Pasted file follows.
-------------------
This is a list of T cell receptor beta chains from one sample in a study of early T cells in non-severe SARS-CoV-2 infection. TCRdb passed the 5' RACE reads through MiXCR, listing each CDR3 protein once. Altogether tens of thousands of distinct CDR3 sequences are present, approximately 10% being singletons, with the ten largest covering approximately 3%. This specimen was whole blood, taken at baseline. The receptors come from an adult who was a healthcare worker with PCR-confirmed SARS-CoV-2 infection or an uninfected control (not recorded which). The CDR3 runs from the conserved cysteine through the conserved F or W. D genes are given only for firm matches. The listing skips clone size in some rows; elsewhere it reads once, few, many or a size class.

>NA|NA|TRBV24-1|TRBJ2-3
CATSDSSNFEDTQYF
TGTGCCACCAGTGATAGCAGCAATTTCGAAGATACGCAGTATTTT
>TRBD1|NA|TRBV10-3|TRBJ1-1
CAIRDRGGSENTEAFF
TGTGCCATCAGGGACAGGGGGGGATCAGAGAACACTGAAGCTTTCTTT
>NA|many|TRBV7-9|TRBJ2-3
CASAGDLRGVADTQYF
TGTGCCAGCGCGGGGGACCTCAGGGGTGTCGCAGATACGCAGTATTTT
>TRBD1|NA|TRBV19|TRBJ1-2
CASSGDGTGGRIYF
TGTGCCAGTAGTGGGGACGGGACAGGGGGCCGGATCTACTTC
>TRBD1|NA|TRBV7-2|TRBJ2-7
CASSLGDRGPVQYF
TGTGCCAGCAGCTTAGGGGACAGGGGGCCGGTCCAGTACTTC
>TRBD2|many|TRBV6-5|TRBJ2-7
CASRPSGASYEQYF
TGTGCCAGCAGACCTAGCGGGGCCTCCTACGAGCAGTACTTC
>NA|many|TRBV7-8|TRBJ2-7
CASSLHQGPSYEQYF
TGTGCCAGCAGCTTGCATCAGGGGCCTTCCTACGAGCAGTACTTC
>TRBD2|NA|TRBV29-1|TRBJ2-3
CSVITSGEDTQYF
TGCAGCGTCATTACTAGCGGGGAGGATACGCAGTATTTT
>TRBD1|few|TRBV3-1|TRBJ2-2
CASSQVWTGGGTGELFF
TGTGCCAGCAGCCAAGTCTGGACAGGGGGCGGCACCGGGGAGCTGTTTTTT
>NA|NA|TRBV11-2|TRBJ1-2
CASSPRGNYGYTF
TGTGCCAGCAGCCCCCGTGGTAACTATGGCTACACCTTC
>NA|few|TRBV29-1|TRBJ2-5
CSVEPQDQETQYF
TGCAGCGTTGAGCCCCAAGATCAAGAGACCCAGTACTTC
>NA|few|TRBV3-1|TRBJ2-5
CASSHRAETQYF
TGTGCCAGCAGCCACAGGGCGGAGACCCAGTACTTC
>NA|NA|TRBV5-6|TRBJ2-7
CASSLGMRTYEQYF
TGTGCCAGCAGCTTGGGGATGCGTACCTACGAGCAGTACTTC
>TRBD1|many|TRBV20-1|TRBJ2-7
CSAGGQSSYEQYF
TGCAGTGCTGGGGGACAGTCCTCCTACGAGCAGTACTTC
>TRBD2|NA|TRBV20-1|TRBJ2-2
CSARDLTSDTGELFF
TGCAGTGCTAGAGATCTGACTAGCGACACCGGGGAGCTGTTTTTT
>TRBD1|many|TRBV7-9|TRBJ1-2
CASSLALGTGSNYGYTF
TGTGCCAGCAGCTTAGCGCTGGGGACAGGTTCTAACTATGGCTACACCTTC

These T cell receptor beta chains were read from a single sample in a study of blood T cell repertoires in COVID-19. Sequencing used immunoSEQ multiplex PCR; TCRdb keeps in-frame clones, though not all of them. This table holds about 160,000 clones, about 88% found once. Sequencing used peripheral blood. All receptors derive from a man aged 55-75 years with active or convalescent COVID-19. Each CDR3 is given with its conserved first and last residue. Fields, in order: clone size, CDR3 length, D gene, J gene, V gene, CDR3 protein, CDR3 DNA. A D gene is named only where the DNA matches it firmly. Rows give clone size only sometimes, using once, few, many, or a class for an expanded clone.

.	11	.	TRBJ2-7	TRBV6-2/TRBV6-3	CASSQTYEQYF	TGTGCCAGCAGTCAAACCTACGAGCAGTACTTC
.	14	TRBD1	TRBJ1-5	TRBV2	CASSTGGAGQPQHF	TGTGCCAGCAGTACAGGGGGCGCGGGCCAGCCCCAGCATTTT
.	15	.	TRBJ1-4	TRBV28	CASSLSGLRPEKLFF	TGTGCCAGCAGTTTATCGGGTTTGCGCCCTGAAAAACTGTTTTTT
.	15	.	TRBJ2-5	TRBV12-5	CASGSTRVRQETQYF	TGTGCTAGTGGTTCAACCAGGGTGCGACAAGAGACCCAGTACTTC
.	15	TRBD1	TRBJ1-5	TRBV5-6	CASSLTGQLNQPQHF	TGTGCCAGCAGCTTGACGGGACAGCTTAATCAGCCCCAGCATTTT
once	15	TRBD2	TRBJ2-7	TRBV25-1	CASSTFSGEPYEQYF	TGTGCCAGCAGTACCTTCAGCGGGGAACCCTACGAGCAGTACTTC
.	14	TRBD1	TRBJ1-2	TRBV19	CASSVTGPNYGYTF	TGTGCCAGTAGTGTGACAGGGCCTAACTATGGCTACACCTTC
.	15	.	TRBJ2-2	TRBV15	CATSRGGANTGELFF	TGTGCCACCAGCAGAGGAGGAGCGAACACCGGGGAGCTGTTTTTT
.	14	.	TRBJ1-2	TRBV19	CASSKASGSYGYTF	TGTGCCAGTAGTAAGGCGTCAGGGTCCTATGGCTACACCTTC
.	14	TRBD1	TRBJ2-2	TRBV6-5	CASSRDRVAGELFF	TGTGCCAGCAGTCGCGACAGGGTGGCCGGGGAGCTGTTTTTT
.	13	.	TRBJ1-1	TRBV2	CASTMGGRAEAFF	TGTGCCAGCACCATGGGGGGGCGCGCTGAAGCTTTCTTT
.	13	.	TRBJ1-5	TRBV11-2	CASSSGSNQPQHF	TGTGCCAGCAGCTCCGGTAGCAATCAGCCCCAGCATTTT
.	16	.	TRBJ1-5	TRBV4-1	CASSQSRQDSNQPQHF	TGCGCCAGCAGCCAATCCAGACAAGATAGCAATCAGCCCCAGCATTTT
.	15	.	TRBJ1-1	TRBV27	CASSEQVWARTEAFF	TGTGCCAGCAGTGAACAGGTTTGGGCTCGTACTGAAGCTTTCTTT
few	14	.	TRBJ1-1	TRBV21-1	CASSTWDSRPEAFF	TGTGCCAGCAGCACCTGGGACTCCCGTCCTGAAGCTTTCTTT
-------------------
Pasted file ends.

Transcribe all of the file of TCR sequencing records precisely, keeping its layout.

This is a list of T cell receptor beta chains from one sample in a study of early T cells in non-severe SARS-CoV-2 infection. TCRdb passed the 5' RACE reads through MiXCR, listing each CDR3 protein once. Altogether tens of thousands of distinct CDR3 sequences are present, approximately 10% being singletons, with the ten largest covering approximately 3%. This specimen was whole blood, taken at baseline. The receptors come from an adult who was a healthcare worker with PCR-confirmed SARS-CoV-2 infection or an uninfected control (not recorded which). The CDR3 runs from the conserved cysteine through the conserved F or W. D genes are given only for firm matches. The listing skips clone size in some rows; elsewhere it reads once, few, many or a size class.

>NA|NA|TRBV24-1|TRBJ2-3
CATSDSSNFEDTQYF
TGTGCCACCAGTGATAGCAGCAATTTCGAAGATACGCAGTATTTT
>TRBD1|NA|TRBV10-3|TRBJ1-1
CAIRDRGGSENTEAFF
TGTGCCATCAGGGACAGGGGGGGATCAGAGAACACTGAAGCTTTCTTT
>NA|many|TRBV7-9|TRBJ2-3
CASAGDLRGVADTQYF
TGTGCCAGCGCGGGGGACCTCAGGGGTGTCGCAGATACGCAGTATTTT
>TRBD1|NA|TRBV19|TRBJ1-2
CASSGDGTGGRIYF
TGTGCCAGTAGTGGGGACGGGACAGGGGGCCGGATCTACTTC
>TRBD1|NA|TRBV7-2|TRBJ2-7
CASSLGDRGPVQYF
TGTGCCAGCAGCTTAGGGGACAGGGGGCCGGTCCAGTACTTC
>TRBD2|many|TRBV6-5|TRBJ2-7
CASRPSGASYEQYF
TGTGCCAGCAGACCTAGCGGGGCCTCCTACGAGCAGTACTTC
>NA|many|TRBV7-8|TRBJ2-7
CASSLHQGPSYEQYF
TGTGCCAGCAGCTTGCATCAGGGGCCTTCCTACGAGCAGTACTTC
>TRBD2|NA|TRBV29-1|TRBJ2-3
CSVITSGEDTQYF
TGCAGCGTCATTACTAGCGGGGAGGATACGCAGTATTTT
>TRBD1|few|TRBV3-1|TRBJ2-2
CASSQVWTGGGTGELFF
TGTGCCAGCAGCCAAGTCTGGACAGGGGGCGGCACCGGGGAGCTGTTTTTT
>NA|NA|TRBV11-2|TRBJ1-2
CASSPRGNYGYTF
TGTGCCAGCAGCCCCCGTGGTAACTATGGCTACACCTTC
>NA|few|TRBV29-1|TRBJ2-5
CSVEPQDQETQYF
TGCAGCGTTGAGCCCCAAGATCAAGAGACCCAGTACTTC
>NA|few|TRBV3-1|TRBJ2-5
CASSHRAETQYF
TGTGCCAGCAGCCACAGGGCGGAGACCCAGTACTTC
>NA|NA|TRBV5-6|TRBJ2-7
CASSLGMRTYEQYF
TGTGCCAGCAGCTTGGGGATGCGTACCTACGAGCAGTACTTC
>TRBD1|many|TRBV20-1|TRBJ2-7
CSAGGQSSYEQYF
TGCAGTGCTGGGGGACAGTCCTCCTACGAGCAGTACTTC
>TRBD2|NA|TRBV20-1|TRBJ2-2
CSARDLTSDTGELFF
TGCAGTGCTAGAGATCTGACTAGCGACACCGGGGAGCTGTTTTTT
>TRBD1|many|TRBV7-9|TRBJ1-2
CASSLALGTGSNYGYTF
TGTGCCAGCAGCTTAGCGCTGGGGACAGGTTCTAACTATGGCTACACCTTC

These T cell receptor beta chains were read from a single sample in a study of blood T cell repertoires in COVID-19. Sequencing used immunoSEQ multiplex PCR; TCRdb keeps in-frame clones, though not all of them. This table holds about 160,000 clones, about 88% found once. Sequencing used peripheral blood. All receptors derive from a man aged 55-75 years with active or convalescent COVID-19. Each CDR3 is given with its conserved first and last residue. Fields, in order: clone size, CDR3 length, D gene, J gene, V gene, CDR3 protein, CDR3 DNA. A D gene is named only where the DNA matches it firmly. Rows give clone size only sometimes, using once, few, many, or a class for an expanded clone.

.	11	.	TRBJ2-7	TRBV6-2/TRBV6-3	CASSQTYEQYF	TGTGCCAGCAGTCAAACCTACGAGCAGTACTTC
.	14	TRBD1	TRBJ1-5	TRBV2	CASSTGGAGQPQHF	TGTGCCAGCAGTACAGGGGGCGCGGGCCAGCCCCAGCATTTT
.	15	.	TRBJ1-4	TRBV28	CASSLSGLRPEKLFF	TGTGCCAGCAGTTTATCGGGTTTGCGCCCTGAAAAACTGTTTTTT
.	15	.	TRBJ2-5	TRBV12-5	CASGSTRVRQETQYF	TGTGCTAGTGGTTCAACCAGGGTGCGACAAGAGACCCAGTACTTC
.	15	TRBD1	TRBJ1-5	TRBV5-6	CASSLTGQLNQPQHF	TGTGCCAGCAGCTTGACGGGACAGCTTAATCAGCCCCAGCATTTT
once	15	TRBD2	TRBJ2-7	TRBV25-1	CASSTFSGEPYEQYF	TGTGCCAGCAGTACCTTCAGCGGGGAACCCTACGAGCAGTACTTC
.	14	TRBD1	TRBJ1-2	TRBV19	CASSVTGPNYGYTF	TGTGCCAGTAGTGTGACAGGGCCTAACTATGGCTACACCTTC
.	15	.	TRBJ2-2	TRBV15	CATSRGGANTGELFF	TGTGCCACCAGCAGAGGAGGAGCGAACACCGGGGAGCTGTTTTTT
.	14	.	TRBJ1-2	TRBV19	CASSKASGSYGYTF	TGTGCCAGTAGTAAGGCGTCAGGGTCCTATGGCTACACCTTC
.	14	TRBD1	TRBJ2-2	TRBV6-5	CASSRDRVAGELFF	TGTGCCAGCAGTCGCGACAGGGTGGCCGGGGAGCTGTTTTTT
.	13	.	TRBJ1-1	TRBV2	CASTMGGRAEAFF	TGTGCCAGCACCATGGGGGGGCGCGCTGAAGCTTTCTTT
.	13	.	TRBJ1-5	TRBV11-2	CASSSGSNQPQHF	TGTGCCAGCAGCTCCGGTAGCAATCAGCCCCAGCATTTT
.	16	.	TRBJ1-5	TRBV4-1	CASSQSRQDSNQPQHF	TGCGCCAGCAGCCAATCCAGACAAGATAGCAATCAGCCCCAGCATTTT
.	15	.	TRBJ1-1	TRBV27	CASSEQVWARTEAFF	TGTGCCAGCAGTGAACAGGTTTGGGCTCGTACTGAAGCTTTCTTT
few	14	.	TRBJ1-1	TRBV21-1	CASSTWDSRPEAFF	TGTGCCAGCAGCACCTGGGACTCCCGTCCTGAAGCTTTCTTT